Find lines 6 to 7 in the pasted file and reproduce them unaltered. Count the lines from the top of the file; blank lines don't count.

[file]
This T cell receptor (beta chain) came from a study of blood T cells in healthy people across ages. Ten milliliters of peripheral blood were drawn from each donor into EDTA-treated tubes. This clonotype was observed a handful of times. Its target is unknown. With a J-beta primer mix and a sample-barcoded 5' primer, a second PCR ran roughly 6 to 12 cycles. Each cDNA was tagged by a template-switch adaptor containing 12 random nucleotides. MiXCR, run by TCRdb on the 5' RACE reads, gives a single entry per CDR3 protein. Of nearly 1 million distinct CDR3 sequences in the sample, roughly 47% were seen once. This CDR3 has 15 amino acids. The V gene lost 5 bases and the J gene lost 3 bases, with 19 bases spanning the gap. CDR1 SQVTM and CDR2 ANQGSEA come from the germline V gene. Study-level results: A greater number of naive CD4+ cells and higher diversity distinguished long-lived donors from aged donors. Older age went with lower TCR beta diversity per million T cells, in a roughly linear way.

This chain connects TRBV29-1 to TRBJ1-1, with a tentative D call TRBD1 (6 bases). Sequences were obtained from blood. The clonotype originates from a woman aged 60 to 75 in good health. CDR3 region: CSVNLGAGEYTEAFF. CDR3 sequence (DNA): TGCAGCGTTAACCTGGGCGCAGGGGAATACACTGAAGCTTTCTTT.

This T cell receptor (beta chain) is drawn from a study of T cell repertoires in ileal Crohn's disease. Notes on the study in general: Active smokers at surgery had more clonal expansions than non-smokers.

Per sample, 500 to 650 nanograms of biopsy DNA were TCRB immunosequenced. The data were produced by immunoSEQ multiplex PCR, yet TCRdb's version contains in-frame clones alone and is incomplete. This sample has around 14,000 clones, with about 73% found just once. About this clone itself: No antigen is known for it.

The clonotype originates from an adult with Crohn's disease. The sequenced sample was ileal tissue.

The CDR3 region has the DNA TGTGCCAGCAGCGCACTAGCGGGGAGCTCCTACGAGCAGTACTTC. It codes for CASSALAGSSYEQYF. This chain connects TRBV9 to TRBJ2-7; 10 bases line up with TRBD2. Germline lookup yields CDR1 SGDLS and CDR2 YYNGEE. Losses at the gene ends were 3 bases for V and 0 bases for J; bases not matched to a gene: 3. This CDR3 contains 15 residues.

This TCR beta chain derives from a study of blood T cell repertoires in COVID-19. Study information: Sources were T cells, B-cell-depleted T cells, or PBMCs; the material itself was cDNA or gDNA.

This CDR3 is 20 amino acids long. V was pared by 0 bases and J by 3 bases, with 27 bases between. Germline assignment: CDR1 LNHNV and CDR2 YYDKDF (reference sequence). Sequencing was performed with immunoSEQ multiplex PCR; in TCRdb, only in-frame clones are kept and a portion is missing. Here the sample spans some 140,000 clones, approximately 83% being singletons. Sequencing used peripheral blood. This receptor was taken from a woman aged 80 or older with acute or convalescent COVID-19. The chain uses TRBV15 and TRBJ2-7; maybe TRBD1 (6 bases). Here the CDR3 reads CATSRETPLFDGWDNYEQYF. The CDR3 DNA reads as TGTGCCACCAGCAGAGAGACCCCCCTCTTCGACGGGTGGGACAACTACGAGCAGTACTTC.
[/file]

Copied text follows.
The CDR3 region has the DNA TGTGCCAGCAGCGCACTAGCGGGGAGCTCCTACGAGCAGTACTTC. It codes for CASSALAGSSYEQYF. This chain connects TRBV9 to TRBJ2-7; 10 bases line up with TRBD2. Germline lookup yields CDR1 SGDLS and CDR2 YYNGEE. Losses at the gene ends were 3 bases for V and 0 bases for J; bases not matched to a gene: 3. This CDR3 contains 15 residues.

This TCR beta chain derives from a study of blood T cell repertoires in COVID-19. Study information: Sources were T cells, B-cell-depleted T cells, or PBMCs; the material itself was cDNA or gDNA.